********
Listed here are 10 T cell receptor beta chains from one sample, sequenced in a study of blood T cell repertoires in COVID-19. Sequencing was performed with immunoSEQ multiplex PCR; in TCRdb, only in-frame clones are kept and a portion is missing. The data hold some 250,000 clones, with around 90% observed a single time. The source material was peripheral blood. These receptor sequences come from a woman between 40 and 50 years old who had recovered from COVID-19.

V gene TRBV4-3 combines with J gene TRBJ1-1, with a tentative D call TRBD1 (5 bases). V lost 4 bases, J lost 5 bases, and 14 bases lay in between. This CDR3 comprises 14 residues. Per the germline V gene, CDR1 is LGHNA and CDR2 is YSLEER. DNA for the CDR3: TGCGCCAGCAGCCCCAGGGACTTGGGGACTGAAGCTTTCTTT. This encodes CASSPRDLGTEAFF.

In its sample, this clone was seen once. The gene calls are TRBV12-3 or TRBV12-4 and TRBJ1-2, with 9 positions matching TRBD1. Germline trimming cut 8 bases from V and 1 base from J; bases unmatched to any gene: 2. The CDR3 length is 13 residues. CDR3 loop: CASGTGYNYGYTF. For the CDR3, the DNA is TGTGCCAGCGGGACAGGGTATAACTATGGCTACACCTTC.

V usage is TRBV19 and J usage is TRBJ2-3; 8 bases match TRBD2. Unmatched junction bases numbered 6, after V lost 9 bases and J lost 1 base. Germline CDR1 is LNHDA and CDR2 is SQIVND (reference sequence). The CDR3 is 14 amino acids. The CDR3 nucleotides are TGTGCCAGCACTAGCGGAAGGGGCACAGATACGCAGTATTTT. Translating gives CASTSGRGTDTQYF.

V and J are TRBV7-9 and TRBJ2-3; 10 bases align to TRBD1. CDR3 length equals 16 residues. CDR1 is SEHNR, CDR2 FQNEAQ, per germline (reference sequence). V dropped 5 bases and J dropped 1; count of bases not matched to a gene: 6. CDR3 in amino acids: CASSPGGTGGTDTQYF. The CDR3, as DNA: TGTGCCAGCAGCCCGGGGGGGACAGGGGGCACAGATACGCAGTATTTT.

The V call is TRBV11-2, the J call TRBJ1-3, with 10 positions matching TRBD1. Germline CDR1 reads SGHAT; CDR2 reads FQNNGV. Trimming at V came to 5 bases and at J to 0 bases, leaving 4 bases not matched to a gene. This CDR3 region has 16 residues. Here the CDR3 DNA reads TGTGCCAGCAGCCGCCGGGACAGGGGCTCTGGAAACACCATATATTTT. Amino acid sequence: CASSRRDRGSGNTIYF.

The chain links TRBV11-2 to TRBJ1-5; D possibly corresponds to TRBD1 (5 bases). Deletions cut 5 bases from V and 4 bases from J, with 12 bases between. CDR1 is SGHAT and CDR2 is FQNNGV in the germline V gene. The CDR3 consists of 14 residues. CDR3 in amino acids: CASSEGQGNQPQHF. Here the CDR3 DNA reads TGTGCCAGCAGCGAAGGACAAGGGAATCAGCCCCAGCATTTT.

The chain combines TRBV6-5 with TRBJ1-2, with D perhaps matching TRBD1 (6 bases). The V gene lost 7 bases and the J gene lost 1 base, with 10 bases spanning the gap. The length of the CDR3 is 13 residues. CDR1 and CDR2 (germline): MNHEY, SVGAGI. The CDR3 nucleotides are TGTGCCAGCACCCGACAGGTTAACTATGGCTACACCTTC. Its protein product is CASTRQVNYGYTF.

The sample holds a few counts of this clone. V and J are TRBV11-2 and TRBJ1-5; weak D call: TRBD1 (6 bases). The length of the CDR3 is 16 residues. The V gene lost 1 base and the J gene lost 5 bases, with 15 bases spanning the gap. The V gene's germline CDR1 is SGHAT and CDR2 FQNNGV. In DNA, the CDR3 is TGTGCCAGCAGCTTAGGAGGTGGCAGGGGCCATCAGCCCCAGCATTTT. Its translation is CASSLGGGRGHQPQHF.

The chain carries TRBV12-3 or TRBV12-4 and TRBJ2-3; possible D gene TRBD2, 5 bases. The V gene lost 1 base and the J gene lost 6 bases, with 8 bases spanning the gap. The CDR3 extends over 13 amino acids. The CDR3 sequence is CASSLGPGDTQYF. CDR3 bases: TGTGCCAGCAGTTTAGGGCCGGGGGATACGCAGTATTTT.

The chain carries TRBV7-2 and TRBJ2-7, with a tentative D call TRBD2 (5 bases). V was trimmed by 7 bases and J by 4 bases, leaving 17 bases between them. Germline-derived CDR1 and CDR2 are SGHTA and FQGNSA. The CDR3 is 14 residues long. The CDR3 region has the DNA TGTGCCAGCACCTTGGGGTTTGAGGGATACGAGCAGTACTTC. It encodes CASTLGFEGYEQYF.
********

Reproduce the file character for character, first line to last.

Listed here are 10 T cell receptor beta chains from one sample, sequenced in a study of blood T cell repertoires in COVID-19. Sequencing was performed with immunoSEQ multiplex PCR; in TCRdb, only in-frame clones are kept and a portion is missing. The data hold some 250,000 clones, with around 90% observed a single time. The source material was peripheral blood. These receptor sequences come from a woman between 40 and 50 years old who had recovered from COVID-19.

V gene TRBV4-3 combines with J gene TRBJ1-1, with a tentative D call TRBD1 (5 bases). V lost 4 bases, J lost 5 bases, and 14 bases lay in between. This CDR3 comprises 14 residues. Per the germline V gene, CDR1 is LGHNA and CDR2 is YSLEER. DNA for the CDR3: TGCGCCAGCAGCCCCAGGGACTTGGGGACTGAAGCTTTCTTT. This encodes CASSPRDLGTEAFF.

In its sample, this clone was seen once. The gene calls are TRBV12-3 or TRBV12-4 and TRBJ1-2, with 9 positions matching TRBD1. Germline trimming cut 8 bases from V and 1 base from J; bases unmatched to any gene: 2. The CDR3 length is 13 residues. CDR3 loop: CASGTGYNYGYTF. For the CDR3, the DNA is TGTGCCAGCGGGACAGGGTATAACTATGGCTACACCTTC.

V usage is TRBV19 and J usage is TRBJ2-3; 8 bases match TRBD2. Unmatched junction bases numbered 6, after V lost 9 bases and J lost 1 base. Germline CDR1 is LNHDA and CDR2 is SQIVND (reference sequence). The CDR3 is 14 amino acids. The CDR3 nucleotides are TGTGCCAGCACTAGCGGAAGGGGCACAGATACGCAGTATTTT. Translating gives CASTSGRGTDTQYF.

V and J are TRBV7-9 and TRBJ2-3; 10 bases align to TRBD1. CDR3 length equals 16 residues. CDR1 is SEHNR, CDR2 FQNEAQ, per germline (reference sequence). V dropped 5 bases and J dropped 1; count of bases not matched to a gene: 6. CDR3 in amino acids: CASSPGGTGGTDTQYF. The CDR3, as DNA: TGTGCCAGCAGCCCGGGGGGGACAGGGGGCACAGATACGCAGTATTTT.

The V call is TRBV11-2, the J call TRBJ1-3, with 10 positions matching TRBD1. Germline CDR1 reads SGHAT; CDR2 reads FQNNGV. Trimming at V came to 5 bases and at J to 0 bases, leaving 4 bases not matched to a gene. This CDR3 region has 16 residues. Here the CDR3 DNA reads TGTGCCAGCAGCCGCCGGGACAGGGGCTCTGGAAACACCATATATTTT. Amino acid sequence: CASSRRDRGSGNTIYF.

The chain links TRBV11-2 to TRBJ1-5; D possibly corresponds to TRBD1 (5 bases). Deletions cut 5 bases from V and 4 bases from J, with 12 bases between. CDR1 is SGHAT and CDR2 is FQNNGV in the germline V gene. The CDR3 consists of 14 residues. CDR3 in amino acids: CASSEGQGNQPQHF. Here the CDR3 DNA reads TGTGCCAGCAGCGAAGGACAAGGGAATCAGCCCCAGCATTTT.

The chain combines TRBV6-5 with TRBJ1-2, with D perhaps matching TRBD1 (6 bases). The V gene lost 7 bases and the J gene lost 1 base, with 10 bases spanning the gap. The length of the CDR3 is 13 residues. CDR1 and CDR2 (germline): MNHEY, SVGAGI. The CDR3 nucleotides are TGTGCCAGCACCCGACAGGTTAACTATGGCTACACCTTC. Its protein product is CASTRQVNYGYTF.

The sample holds a few counts of this clone. V and J are TRBV11-2 and TRBJ1-5; weak D call: TRBD1 (6 bases). The length of the CDR3 is 16 residues. The V gene lost 1 base and the J gene lost 5 bases, with 15 bases spanning the gap. The V gene's germline CDR1 is SGHAT and CDR2 FQNNGV. In DNA, the CDR3 is TGTGCCAGCAGCTTAGGAGGTGGCAGGGGCCATCAGCCCCAGCATTTT. Its translation is CASSLGGGRGHQPQHF.

The chain carries TRBV12-3 or TRBV12-4 and TRBJ2-3; possible D gene TRBD2, 5 bases. The V gene lost 1 base and the J gene lost 6 bases, with 8 bases spanning the gap. The CDR3 extends over 13 amino acids. The CDR3 sequence is CASSLGPGDTQYF. CDR3 bases: TGTGCCAGCAGTTTAGGGCCGGGGGATACGCAGTATTTT.

The chain carries TRBV7-2 and TRBJ2-7, with a tentative D call TRBD2 (5 bases). V was trimmed by 7 bases and J by 4 bases, leaving 17 bases between them. Germline-derived CDR1 and CDR2 are SGHTA and FQGNSA. The CDR3 is 14 residues long. The CDR3 region has the DNA TGTGCCAGCACCTTGGGGTTTGAGGGATACGAGCAGTACTTC. It encodes CASTLGFEGYEQYF.